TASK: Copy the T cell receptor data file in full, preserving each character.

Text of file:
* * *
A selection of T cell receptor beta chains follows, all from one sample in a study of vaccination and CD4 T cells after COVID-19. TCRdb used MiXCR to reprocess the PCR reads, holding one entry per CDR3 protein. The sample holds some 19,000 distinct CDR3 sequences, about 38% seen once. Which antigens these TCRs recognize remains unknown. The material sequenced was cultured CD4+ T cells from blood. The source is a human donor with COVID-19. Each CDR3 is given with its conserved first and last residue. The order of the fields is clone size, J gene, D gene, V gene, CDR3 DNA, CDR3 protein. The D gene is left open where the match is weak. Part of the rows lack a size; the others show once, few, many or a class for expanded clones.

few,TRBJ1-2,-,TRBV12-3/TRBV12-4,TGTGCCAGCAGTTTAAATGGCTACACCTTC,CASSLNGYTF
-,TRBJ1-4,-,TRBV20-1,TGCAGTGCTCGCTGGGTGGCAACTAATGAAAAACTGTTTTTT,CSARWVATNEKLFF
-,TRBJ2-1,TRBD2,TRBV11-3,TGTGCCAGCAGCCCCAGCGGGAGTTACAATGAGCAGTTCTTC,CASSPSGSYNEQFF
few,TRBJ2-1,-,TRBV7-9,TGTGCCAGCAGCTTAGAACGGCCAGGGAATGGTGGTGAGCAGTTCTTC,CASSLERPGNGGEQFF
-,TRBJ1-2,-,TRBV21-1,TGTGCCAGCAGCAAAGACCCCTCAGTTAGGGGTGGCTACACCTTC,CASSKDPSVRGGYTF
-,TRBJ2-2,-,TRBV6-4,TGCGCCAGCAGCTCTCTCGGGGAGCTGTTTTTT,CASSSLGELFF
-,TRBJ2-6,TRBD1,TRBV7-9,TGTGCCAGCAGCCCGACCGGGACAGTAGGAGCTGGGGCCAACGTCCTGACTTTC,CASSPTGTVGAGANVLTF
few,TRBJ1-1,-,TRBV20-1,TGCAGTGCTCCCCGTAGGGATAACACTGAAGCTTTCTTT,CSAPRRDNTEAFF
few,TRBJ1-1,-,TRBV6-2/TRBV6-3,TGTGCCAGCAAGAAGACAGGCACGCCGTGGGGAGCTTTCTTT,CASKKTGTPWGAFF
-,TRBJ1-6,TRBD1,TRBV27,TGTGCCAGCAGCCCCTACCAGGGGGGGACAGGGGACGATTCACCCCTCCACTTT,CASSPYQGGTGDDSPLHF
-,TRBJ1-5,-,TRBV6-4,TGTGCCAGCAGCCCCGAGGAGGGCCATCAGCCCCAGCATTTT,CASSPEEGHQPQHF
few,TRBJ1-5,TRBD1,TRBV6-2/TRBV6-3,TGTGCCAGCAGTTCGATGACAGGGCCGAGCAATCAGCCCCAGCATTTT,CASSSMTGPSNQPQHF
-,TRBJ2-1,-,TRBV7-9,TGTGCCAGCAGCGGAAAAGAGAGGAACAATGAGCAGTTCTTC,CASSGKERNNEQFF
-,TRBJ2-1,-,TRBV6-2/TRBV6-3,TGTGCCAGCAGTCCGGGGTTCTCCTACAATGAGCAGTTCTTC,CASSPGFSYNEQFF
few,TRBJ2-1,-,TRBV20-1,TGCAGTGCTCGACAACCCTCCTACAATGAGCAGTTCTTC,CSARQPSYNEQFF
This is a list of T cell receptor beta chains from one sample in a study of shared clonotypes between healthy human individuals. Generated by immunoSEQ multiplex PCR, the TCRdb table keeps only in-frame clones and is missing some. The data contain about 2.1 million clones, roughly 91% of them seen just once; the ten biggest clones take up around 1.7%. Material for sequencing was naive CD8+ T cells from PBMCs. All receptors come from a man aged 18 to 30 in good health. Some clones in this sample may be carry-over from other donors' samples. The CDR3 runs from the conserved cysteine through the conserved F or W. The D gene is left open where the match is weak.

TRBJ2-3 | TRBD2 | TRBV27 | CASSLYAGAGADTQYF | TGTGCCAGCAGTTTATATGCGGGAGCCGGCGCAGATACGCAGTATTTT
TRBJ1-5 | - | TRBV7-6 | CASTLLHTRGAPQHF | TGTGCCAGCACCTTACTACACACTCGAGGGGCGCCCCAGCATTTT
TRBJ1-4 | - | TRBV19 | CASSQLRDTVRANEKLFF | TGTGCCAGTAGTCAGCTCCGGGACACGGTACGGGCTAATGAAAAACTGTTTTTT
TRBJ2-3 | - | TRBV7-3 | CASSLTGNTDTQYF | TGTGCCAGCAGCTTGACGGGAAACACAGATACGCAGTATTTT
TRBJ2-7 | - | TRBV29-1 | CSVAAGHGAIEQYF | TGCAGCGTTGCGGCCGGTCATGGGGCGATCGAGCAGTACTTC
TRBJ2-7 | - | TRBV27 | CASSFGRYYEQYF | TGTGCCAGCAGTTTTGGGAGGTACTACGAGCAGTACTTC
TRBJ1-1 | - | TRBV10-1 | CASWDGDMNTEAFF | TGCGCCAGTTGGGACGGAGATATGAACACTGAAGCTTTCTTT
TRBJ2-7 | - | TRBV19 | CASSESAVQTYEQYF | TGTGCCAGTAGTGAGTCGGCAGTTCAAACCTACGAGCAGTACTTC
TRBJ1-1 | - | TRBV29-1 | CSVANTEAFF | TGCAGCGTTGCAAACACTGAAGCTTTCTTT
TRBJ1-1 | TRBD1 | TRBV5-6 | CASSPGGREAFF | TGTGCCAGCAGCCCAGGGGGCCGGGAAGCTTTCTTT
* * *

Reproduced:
A selection of T cell receptor beta chains follows, all from one sample in a study of vaccination and CD4 T cells after COVID-19. TCRdb used MiXCR to reprocess the PCR reads, holding one entry per CDR3 protein. The sample holds some 19,000 distinct CDR3 sequences, about 38% seen once. Which antigens these TCRs recognize remains unknown. The material sequenced was cultured CD4+ T cells from blood. The source is a human donor with COVID-19. Each CDR3 is given with its conserved first and last residue. The order of the fields is clone size, J gene, D gene, V gene, CDR3 DNA, CDR3 protein. The D gene is left open where the match is weak. Part of the rows lack a size; the others show once, few, many or a class for expanded clones.

few,TRBJ1-2,-,TRBV12-3/TRBV12-4,TGTGCCAGCAGTTTAAATGGCTACACCTTC,CASSLNGYTF
-,TRBJ1-4,-,TRBV20-1,TGCAGTGCTCGCTGGGTGGCAACTAATGAAAAACTGTTTTTT,CSARWVATNEKLFF
-,TRBJ2-1,TRBD2,TRBV11-3,TGTGCCAGCAGCCCCAGCGGGAGTTACAATGAGCAGTTCTTC,CASSPSGSYNEQFF
few,TRBJ2-1,-,TRBV7-9,TGTGCCAGCAGCTTAGAACGGCCAGGGAATGGTGGTGAGCAGTTCTTC,CASSLERPGNGGEQFF
-,TRBJ1-2,-,TRBV21-1,TGTGCCAGCAGCAAAGACCCCTCAGTTAGGGGTGGCTACACCTTC,CASSKDPSVRGGYTF
-,TRBJ2-2,-,TRBV6-4,TGCGCCAGCAGCTCTCTCGGGGAGCTGTTTTTT,CASSSLGELFF
-,TRBJ2-6,TRBD1,TRBV7-9,TGTGCCAGCAGCCCGACCGGGACAGTAGGAGCTGGGGCCAACGTCCTGACTTTC,CASSPTGTVGAGANVLTF
few,TRBJ1-1,-,TRBV20-1,TGCAGTGCTCCCCGTAGGGATAACACTGAAGCTTTCTTT,CSAPRRDNTEAFF
few,TRBJ1-1,-,TRBV6-2/TRBV6-3,TGTGCCAGCAAGAAGACAGGCACGCCGTGGGGAGCTTTCTTT,CASKKTGTPWGAFF
-,TRBJ1-6,TRBD1,TRBV27,TGTGCCAGCAGCCCCTACCAGGGGGGGACAGGGGACGATTCACCCCTCCACTTT,CASSPYQGGTGDDSPLHF
-,TRBJ1-5,-,TRBV6-4,TGTGCCAGCAGCCCCGAGGAGGGCCATCAGCCCCAGCATTTT,CASSPEEGHQPQHF
few,TRBJ1-5,TRBD1,TRBV6-2/TRBV6-3,TGTGCCAGCAGTTCGATGACAGGGCCGAGCAATCAGCCCCAGCATTTT,CASSSMTGPSNQPQHF
-,TRBJ2-1,-,TRBV7-9,TGTGCCAGCAGCGGAAAAGAGAGGAACAATGAGCAGTTCTTC,CASSGKERNNEQFF
-,TRBJ2-1,-,TRBV6-2/TRBV6-3,TGTGCCAGCAGTCCGGGGTTCTCCTACAATGAGCAGTTCTTC,CASSPGFSYNEQFF
few,TRBJ2-1,-,TRBV20-1,TGCAGTGCTCGACAACCCTCCTACAATGAGCAGTTCTTC,CSARQPSYNEQFF
This is a list of T cell receptor beta chains from one sample in a study of shared clonotypes between healthy human individuals. Generated by immunoSEQ multiplex PCR, the TCRdb table keeps only in-frame clones and is missing some. The data contain about 2.1 million clones, roughly 91% of them seen just once; the ten biggest clones take up around 1.7%. Material for sequencing was naive CD8+ T cells from PBMCs. All receptors come from a man aged 18 to 30 in good health. Some clones in this sample may be carry-over from other donors' samples. The CDR3 runs from the conserved cysteine through the conserved F or W. The D gene is left open where the match is weak.

TRBJ2-3 | TRBD2 | TRBV27 | CASSLYAGAGADTQYF | TGTGCCAGCAGTTTATATGCGGGAGCCGGCGCAGATACGCAGTATTTT
TRBJ1-5 | - | TRBV7-6 | CASTLLHTRGAPQHF | TGTGCCAGCACCTTACTACACACTCGAGGGGCGCCCCAGCATTTT
TRBJ1-4 | - | TRBV19 | CASSQLRDTVRANEKLFF | TGTGCCAGTAGTCAGCTCCGGGACACGGTACGGGCTAATGAAAAACTGTTTTTT
TRBJ2-3 | - | TRBV7-3 | CASSLTGNTDTQYF | TGTGCCAGCAGCTTGACGGGAAACACAGATACGCAGTATTTT
TRBJ2-7 | - | TRBV29-1 | CSVAAGHGAIEQYF | TGCAGCGTTGCGGCCGGTCATGGGGCGATCGAGCAGTACTTC
TRBJ2-7 | - | TRBV27 | CASSFGRYYEQYF | TGTGCCAGCAGTTTTGGGAGGTACTACGAGCAGTACTTC
TRBJ1-1 | - | TRBV10-1 | CASWDGDMNTEAFF | TGCGCCAGTTGGGACGGAGATATGAACACTGAAGCTTTCTTT
TRBJ2-7 | - | TRBV19 | CASSESAVQTYEQYF | TGTGCCAGTAGTGAGTCGGCAGTTCAAACCTACGAGCAGTACTTC
TRBJ1-1 | - | TRBV29-1 | CSVANTEAFF | TGCAGCGTTGCAAACACTGAAGCTTTCTTT
TRBJ1-1 | TRBD1 | TRBV5-6 | CASSPGGREAFF | TGTGCCAGCAGCCCAGGGGGCCGGGAAGCTTTCTTT